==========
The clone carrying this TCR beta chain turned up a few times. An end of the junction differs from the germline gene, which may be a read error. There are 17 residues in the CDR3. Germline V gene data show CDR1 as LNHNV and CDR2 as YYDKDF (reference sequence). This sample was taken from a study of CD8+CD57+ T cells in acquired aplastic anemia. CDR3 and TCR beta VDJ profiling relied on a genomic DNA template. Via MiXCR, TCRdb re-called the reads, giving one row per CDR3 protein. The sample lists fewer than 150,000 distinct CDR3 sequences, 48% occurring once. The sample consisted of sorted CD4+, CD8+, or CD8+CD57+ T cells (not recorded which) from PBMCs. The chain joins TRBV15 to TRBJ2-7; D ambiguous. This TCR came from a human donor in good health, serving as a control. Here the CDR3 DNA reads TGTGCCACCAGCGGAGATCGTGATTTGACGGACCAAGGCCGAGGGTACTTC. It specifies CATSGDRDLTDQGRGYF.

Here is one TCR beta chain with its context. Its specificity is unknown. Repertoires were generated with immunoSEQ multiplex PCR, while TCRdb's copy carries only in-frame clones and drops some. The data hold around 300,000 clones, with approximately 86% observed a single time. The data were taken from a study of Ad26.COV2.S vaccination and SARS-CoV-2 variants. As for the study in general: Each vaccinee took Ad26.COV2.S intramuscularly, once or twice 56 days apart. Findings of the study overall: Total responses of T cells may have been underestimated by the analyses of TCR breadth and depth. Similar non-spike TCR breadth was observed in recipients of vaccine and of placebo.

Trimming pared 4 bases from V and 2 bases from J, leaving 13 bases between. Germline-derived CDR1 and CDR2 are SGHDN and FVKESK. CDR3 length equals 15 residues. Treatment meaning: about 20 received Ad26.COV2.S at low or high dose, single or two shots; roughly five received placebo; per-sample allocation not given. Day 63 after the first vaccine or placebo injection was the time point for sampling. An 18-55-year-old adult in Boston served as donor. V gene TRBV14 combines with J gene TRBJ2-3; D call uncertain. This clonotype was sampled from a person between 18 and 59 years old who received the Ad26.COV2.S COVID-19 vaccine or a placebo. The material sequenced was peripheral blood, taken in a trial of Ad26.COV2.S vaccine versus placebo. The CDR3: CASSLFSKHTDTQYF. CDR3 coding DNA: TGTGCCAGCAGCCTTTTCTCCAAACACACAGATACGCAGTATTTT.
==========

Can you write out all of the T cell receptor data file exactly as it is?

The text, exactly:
The clone carrying this TCR beta chain turned up a few times. An end of the junction differs from the germline gene, which may be a read error. There are 17 residues in the CDR3. Germline V gene data show CDR1 as LNHNV and CDR2 as YYDKDF (reference sequence). This sample was taken from a study of CD8+CD57+ T cells in acquired aplastic anemia. CDR3 and TCR beta VDJ profiling relied on a genomic DNA template. Via MiXCR, TCRdb re-called the reads, giving one row per CDR3 protein. The sample lists fewer than 150,000 distinct CDR3 sequences, 48% occurring once. The sample consisted of sorted CD4+, CD8+, or CD8+CD57+ T cells (not recorded which) from PBMCs. The chain joins TRBV15 to TRBJ2-7; D ambiguous. This TCR came from a human donor in good health, serving as a control. Here the CDR3 DNA reads TGTGCCACCAGCGGAGATCGTGATTTGACGGACCAAGGCCGAGGGTACTTC. It specifies CATSGDRDLTDQGRGYF.

Here is one TCR beta chain with its context. Its specificity is unknown. Repertoires were generated with immunoSEQ multiplex PCR, while TCRdb's copy carries only in-frame clones and drops some. The data hold around 300,000 clones, with approximately 86% observed a single time. The data were taken from a study of Ad26.COV2.S vaccination and SARS-CoV-2 variants. As for the study in general: Each vaccinee took Ad26.COV2.S intramuscularly, once or twice 56 days apart. Findings of the study overall: Total responses of T cells may have been underestimated by the analyses of TCR breadth and depth. Similar non-spike TCR breadth was observed in recipients of vaccine and of placebo.

Trimming pared 4 bases from V and 2 bases from J, leaving 13 bases between. Germline-derived CDR1 and CDR2 are SGHDN and FVKESK. CDR3 length equals 15 residues. Treatment meaning: about 20 received Ad26.COV2.S at low or high dose, single or two shots; roughly five received placebo; per-sample allocation not given. Day 63 after the first vaccine or placebo injection was the time point for sampling. An 18-55-year-old adult in Boston served as donor. V gene TRBV14 combines with J gene TRBJ2-3; D call uncertain. This clonotype was sampled from a person between 18 and 59 years old who received the Ad26.COV2.S COVID-19 vaccine or a placebo. The material sequenced was peripheral blood, taken in a trial of Ad26.COV2.S vaccine versus placebo. The CDR3: CASSLFSKHTDTQYF. CDR3 coding DNA: TGTGCCAGCAGCCTTTTCTCCAAACACACAGATACGCAGTATTTT.